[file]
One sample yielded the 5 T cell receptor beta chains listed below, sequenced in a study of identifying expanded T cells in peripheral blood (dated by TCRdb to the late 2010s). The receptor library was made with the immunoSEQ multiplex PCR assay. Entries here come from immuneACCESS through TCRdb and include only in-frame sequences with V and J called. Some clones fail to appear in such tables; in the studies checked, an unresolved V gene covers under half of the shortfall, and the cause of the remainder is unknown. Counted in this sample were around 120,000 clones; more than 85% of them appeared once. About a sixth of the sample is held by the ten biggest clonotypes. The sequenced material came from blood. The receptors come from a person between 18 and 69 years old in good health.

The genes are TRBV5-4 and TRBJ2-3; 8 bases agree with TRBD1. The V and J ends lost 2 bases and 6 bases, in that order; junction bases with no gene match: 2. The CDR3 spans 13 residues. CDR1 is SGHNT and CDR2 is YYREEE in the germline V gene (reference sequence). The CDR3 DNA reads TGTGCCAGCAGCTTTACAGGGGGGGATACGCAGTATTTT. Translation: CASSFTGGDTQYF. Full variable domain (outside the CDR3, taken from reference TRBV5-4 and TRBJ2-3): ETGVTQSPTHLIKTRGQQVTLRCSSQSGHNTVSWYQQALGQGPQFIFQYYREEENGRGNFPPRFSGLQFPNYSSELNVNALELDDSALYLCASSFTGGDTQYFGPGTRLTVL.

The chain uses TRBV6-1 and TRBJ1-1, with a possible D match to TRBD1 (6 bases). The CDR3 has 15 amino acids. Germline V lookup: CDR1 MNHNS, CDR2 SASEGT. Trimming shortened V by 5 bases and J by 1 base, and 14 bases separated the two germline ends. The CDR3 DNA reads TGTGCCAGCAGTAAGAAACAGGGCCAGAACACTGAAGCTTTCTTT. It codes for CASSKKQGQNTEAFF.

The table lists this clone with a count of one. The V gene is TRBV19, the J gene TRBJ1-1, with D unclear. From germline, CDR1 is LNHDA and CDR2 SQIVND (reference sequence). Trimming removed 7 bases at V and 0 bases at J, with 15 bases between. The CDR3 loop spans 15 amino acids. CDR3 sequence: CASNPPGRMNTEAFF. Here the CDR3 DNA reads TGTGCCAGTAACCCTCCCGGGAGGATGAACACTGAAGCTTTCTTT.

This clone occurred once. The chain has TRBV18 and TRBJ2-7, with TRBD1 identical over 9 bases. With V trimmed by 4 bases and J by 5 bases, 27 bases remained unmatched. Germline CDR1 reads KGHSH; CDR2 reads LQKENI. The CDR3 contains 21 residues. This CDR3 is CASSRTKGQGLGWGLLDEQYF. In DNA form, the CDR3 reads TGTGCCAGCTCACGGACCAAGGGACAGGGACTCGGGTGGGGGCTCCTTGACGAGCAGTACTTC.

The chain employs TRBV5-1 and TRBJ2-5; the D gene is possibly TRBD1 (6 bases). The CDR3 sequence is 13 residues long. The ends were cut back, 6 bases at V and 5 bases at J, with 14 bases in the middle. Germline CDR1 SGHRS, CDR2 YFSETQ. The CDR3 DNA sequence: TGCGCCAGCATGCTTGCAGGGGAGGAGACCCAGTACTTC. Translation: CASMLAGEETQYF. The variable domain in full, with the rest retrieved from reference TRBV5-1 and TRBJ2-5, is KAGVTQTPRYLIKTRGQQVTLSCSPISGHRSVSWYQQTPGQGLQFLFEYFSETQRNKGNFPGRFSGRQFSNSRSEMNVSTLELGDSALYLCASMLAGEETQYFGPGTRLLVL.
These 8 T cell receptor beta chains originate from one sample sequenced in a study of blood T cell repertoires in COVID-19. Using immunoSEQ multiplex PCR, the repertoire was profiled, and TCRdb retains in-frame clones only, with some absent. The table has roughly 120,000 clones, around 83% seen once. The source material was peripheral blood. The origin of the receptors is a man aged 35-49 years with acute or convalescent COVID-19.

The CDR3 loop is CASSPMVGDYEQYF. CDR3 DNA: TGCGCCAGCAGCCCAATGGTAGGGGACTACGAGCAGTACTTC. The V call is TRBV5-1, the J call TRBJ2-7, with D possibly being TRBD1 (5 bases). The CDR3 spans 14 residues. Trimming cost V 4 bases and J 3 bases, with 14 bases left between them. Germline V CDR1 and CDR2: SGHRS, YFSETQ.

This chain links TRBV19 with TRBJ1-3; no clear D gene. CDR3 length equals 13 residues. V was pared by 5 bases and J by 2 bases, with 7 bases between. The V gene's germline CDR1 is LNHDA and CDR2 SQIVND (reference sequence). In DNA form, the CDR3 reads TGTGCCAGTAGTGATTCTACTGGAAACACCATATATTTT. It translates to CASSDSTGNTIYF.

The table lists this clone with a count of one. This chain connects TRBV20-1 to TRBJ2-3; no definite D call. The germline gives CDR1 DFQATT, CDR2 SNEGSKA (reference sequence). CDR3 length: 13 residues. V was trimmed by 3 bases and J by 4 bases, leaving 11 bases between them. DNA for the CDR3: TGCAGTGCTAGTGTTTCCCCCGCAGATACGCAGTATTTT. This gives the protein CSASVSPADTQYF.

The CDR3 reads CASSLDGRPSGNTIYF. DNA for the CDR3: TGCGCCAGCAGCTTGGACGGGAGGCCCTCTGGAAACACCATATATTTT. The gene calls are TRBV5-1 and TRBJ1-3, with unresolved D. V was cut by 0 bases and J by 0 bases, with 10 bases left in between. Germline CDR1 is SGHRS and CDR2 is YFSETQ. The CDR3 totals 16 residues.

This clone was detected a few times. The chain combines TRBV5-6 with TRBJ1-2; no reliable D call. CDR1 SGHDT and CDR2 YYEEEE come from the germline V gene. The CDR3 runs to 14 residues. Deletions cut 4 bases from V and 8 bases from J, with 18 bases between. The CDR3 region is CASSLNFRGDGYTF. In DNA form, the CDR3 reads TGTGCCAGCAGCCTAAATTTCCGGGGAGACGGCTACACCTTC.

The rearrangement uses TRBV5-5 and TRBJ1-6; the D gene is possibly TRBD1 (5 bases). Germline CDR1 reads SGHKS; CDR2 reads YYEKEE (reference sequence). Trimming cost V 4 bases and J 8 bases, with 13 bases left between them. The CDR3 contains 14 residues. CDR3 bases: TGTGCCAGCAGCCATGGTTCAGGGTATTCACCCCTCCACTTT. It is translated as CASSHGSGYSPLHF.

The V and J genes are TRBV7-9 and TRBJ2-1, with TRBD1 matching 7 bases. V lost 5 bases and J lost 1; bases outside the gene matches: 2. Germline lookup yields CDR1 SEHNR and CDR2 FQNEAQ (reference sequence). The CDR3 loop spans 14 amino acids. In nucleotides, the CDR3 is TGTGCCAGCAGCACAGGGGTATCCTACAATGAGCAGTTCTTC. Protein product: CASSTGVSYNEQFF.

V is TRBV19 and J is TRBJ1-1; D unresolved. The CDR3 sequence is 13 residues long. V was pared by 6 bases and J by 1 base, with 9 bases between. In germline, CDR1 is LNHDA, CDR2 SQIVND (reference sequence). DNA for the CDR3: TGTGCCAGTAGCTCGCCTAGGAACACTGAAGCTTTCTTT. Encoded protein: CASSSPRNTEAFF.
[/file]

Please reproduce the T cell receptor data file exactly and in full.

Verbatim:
One sample yielded the 5 T cell receptor beta chains listed below, sequenced in a study of identifying expanded T cells in peripheral blood (dated by TCRdb to the late 2010s). The receptor library was made with the immunoSEQ multiplex PCR assay. Entries here come from immuneACCESS through TCRdb and include only in-frame sequences with V and J called. Some clones fail to appear in such tables; in the studies checked, an unresolved V gene covers under half of the shortfall, and the cause of the remainder is unknown. Counted in this sample were around 120,000 clones; more than 85% of them appeared once. About a sixth of the sample is held by the ten biggest clonotypes. The sequenced material came from blood. The receptors come from a person between 18 and 69 years old in good health.

The genes are TRBV5-4 and TRBJ2-3; 8 bases agree with TRBD1. The V and J ends lost 2 bases and 6 bases, in that order; junction bases with no gene match: 2. The CDR3 spans 13 residues. CDR1 is SGHNT and CDR2 is YYREEE in the germline V gene (reference sequence). The CDR3 DNA reads TGTGCCAGCAGCTTTACAGGGGGGGATACGCAGTATTTT. Translation: CASSFTGGDTQYF. Full variable domain (outside the CDR3, taken from reference TRBV5-4 and TRBJ2-3): ETGVTQSPTHLIKTRGQQVTLRCSSQSGHNTVSWYQQALGQGPQFIFQYYREEENGRGNFPPRFSGLQFPNYSSELNVNALELDDSALYLCASSFTGGDTQYFGPGTRLTVL.

The chain uses TRBV6-1 and TRBJ1-1, with a possible D match to TRBD1 (6 bases). The CDR3 has 15 amino acids. Germline V lookup: CDR1 MNHNS, CDR2 SASEGT. Trimming shortened V by 5 bases and J by 1 base, and 14 bases separated the two germline ends. The CDR3 DNA reads TGTGCCAGCAGTAAGAAACAGGGCCAGAACACTGAAGCTTTCTTT. It codes for CASSKKQGQNTEAFF.

The table lists this clone with a count of one. The V gene is TRBV19, the J gene TRBJ1-1, with D unclear. From germline, CDR1 is LNHDA and CDR2 SQIVND (reference sequence). Trimming removed 7 bases at V and 0 bases at J, with 15 bases between. The CDR3 loop spans 15 amino acids. CDR3 sequence: CASNPPGRMNTEAFF. Here the CDR3 DNA reads TGTGCCAGTAACCCTCCCGGGAGGATGAACACTGAAGCTTTCTTT.

This clone occurred once. The chain has TRBV18 and TRBJ2-7, with TRBD1 identical over 9 bases. With V trimmed by 4 bases and J by 5 bases, 27 bases remained unmatched. Germline CDR1 reads KGHSH; CDR2 reads LQKENI. The CDR3 contains 21 residues. This CDR3 is CASSRTKGQGLGWGLLDEQYF. In DNA form, the CDR3 reads TGTGCCAGCTCACGGACCAAGGGACAGGGACTCGGGTGGGGGCTCCTTGACGAGCAGTACTTC.

The chain employs TRBV5-1 and TRBJ2-5; the D gene is possibly TRBD1 (6 bases). The CDR3 sequence is 13 residues long. The ends were cut back, 6 bases at V and 5 bases at J, with 14 bases in the middle. Germline CDR1 SGHRS, CDR2 YFSETQ. The CDR3 DNA sequence: TGCGCCAGCATGCTTGCAGGGGAGGAGACCCAGTACTTC. Translation: CASMLAGEETQYF. The variable domain in full, with the rest retrieved from reference TRBV5-1 and TRBJ2-5, is KAGVTQTPRYLIKTRGQQVTLSCSPISGHRSVSWYQQTPGQGLQFLFEYFSETQRNKGNFPGRFSGRQFSNSRSEMNVSTLELGDSALYLCASMLAGEETQYFGPGTRLLVL.
These 8 T cell receptor beta chains originate from one sample sequenced in a study of blood T cell repertoires in COVID-19. Using immunoSEQ multiplex PCR, the repertoire was profiled, and TCRdb retains in-frame clones only, with some absent. The table has roughly 120,000 clones, around 83% seen once. The source material was peripheral blood. The origin of the receptors is a man aged 35-49 years with acute or convalescent COVID-19.

The CDR3 loop is CASSPMVGDYEQYF. CDR3 DNA: TGCGCCAGCAGCCCAATGGTAGGGGACTACGAGCAGTACTTC. The V call is TRBV5-1, the J call TRBJ2-7, with D possibly being TRBD1 (5 bases). The CDR3 spans 14 residues. Trimming cost V 4 bases and J 3 bases, with 14 bases left between them. Germline V CDR1 and CDR2: SGHRS, YFSETQ.

This chain links TRBV19 with TRBJ1-3; no clear D gene. CDR3 length equals 13 residues. V was pared by 5 bases and J by 2 bases, with 7 bases between. The V gene's germline CDR1 is LNHDA and CDR2 SQIVND (reference sequence). In DNA form, the CDR3 reads TGTGCCAGTAGTGATTCTACTGGAAACACCATATATTTT. It translates to CASSDSTGNTIYF.

The table lists this clone with a count of one. This chain connects TRBV20-1 to TRBJ2-3; no definite D call. The germline gives CDR1 DFQATT, CDR2 SNEGSKA (reference sequence). CDR3 length: 13 residues. V was trimmed by 3 bases and J by 4 bases, leaving 11 bases between them. DNA for the CDR3: TGCAGTGCTAGTGTTTCCCCCGCAGATACGCAGTATTTT. This gives the protein CSASVSPADTQYF.

The CDR3 reads CASSLDGRPSGNTIYF. DNA for the CDR3: TGCGCCAGCAGCTTGGACGGGAGGCCCTCTGGAAACACCATATATTTT. The gene calls are TRBV5-1 and TRBJ1-3, with unresolved D. V was cut by 0 bases and J by 0 bases, with 10 bases left in between. Germline CDR1 is SGHRS and CDR2 is YFSETQ. The CDR3 totals 16 residues.

This clone was detected a few times. The chain combines TRBV5-6 with TRBJ1-2; no reliable D call. CDR1 SGHDT and CDR2 YYEEEE come from the germline V gene. The CDR3 runs to 14 residues. Deletions cut 4 bases from V and 8 bases from J, with 18 bases between. The CDR3 region is CASSLNFRGDGYTF. In DNA form, the CDR3 reads TGTGCCAGCAGCCTAAATTTCCGGGGAGACGGCTACACCTTC.

The rearrangement uses TRBV5-5 and TRBJ1-6; the D gene is possibly TRBD1 (5 bases). Germline CDR1 reads SGHKS; CDR2 reads YYEKEE (reference sequence). Trimming cost V 4 bases and J 8 bases, with 13 bases left between them. The CDR3 contains 14 residues. CDR3 bases: TGTGCCAGCAGCCATGGTTCAGGGTATTCACCCCTCCACTTT. It is translated as CASSHGSGYSPLHF.

The V and J genes are TRBV7-9 and TRBJ2-1, with TRBD1 matching 7 bases. V lost 5 bases and J lost 1; bases outside the gene matches: 2. Germline lookup yields CDR1 SEHNR and CDR2 FQNEAQ (reference sequence). The CDR3 loop spans 14 amino acids. In nucleotides, the CDR3 is TGTGCCAGCAGCACAGGGGTATCCTACAATGAGCAGTTCTTC. Protein product: CASSTGVSYNEQFF.

V is TRBV19 and J is TRBJ1-1; D unresolved. The CDR3 sequence is 13 residues long. V was pared by 6 bases and J by 1 base, with 9 bases between. In germline, CDR1 is LNHDA, CDR2 SQIVND (reference sequence). DNA for the CDR3: TGTGCCAGTAGCTCGCCTAGGAACACTGAAGCTTTCTTT. Encoded protein: CASSSPRNTEAFF.